Additional features and advantages of the invention will become apparent to those skilled in the art upon consideration of the following detailed description of a preferred embodiment, exemplifying the best mode of carrying out the invention as presently perceived. The detailed description particularly refers to the accompanying figures in which:

BRIEF DESCRIPTION OF THE DRAWINGS

FIG. 1 is a perspective view of the glenoid component of this invention for an artificial shoulder joint from the scapular side of the glenoid component;

FIG. 2 is a section of the glenoid component of FIG. 1 taken along the line 2--2;

FIG. 3 is a section of the glenoid component of FIG. 2 taken along the line 3--3.

FIG. 4 is a perspective view of a glenoid positioner;

FIG. 5 is a side perspective view of a humeral component;

FIG. 6 is a perspective view of a shoulder in which the humeral component is being inserted into the humeral canal after being positioned by the use of the glenoid positioner and control wire according to this invention.

DETAILED DESCRIPTION OF THE DRAWINGS

Referring to the drawings, a glenoid component 10 constructed according to this invention is shown. Glenoid component 10 is a component of an artificial shoulder joint and is used to replace the glenoid surface in total shoulder arthroplasty. Typically, the artificial shoulder joint also has a humeral component (FIG. 5).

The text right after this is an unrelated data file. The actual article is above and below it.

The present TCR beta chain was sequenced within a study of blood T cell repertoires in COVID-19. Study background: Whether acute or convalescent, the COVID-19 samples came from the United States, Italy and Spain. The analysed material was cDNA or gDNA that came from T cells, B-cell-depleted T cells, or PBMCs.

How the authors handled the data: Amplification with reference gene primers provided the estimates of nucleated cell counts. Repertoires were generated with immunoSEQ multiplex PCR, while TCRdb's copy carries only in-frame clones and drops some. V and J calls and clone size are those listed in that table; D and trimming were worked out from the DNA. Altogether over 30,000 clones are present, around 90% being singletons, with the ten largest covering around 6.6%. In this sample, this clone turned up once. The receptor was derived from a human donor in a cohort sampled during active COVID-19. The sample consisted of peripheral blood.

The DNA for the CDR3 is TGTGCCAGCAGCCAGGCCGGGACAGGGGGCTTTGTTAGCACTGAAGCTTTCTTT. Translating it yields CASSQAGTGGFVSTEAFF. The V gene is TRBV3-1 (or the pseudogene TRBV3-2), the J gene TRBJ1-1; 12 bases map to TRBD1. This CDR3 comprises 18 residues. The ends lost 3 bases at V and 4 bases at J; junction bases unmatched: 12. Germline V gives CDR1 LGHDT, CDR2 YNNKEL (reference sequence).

Glenoid component 10 will be described as it is oriented when implanted in a patient's shoulder. For the purposes of this description, anterior means the front of the patient's shoulder and posterior means the back of the patient's shoulder.

Glenoid component 10 comprises a generally rectangular pad 12 formed by a retainer 14 to which an insert 16 is affixed. Glenoid component 10 has an anterior side 18, a posterior side 20, a humeral facing side 22 and a scapular facing side 24. When glenoid component 10 is implanted, it is affixed to the scapula such that insert 16 is adjacent the humerus and retainer 12 is adjacent the scapula.

The ball of the humeral component (not shown) articulates on insert 16. Insert 16 has a concave outer surface which provides an articulating surface 26 on which the ball 64 (FIG. 5) of the humeral component 50 articulates.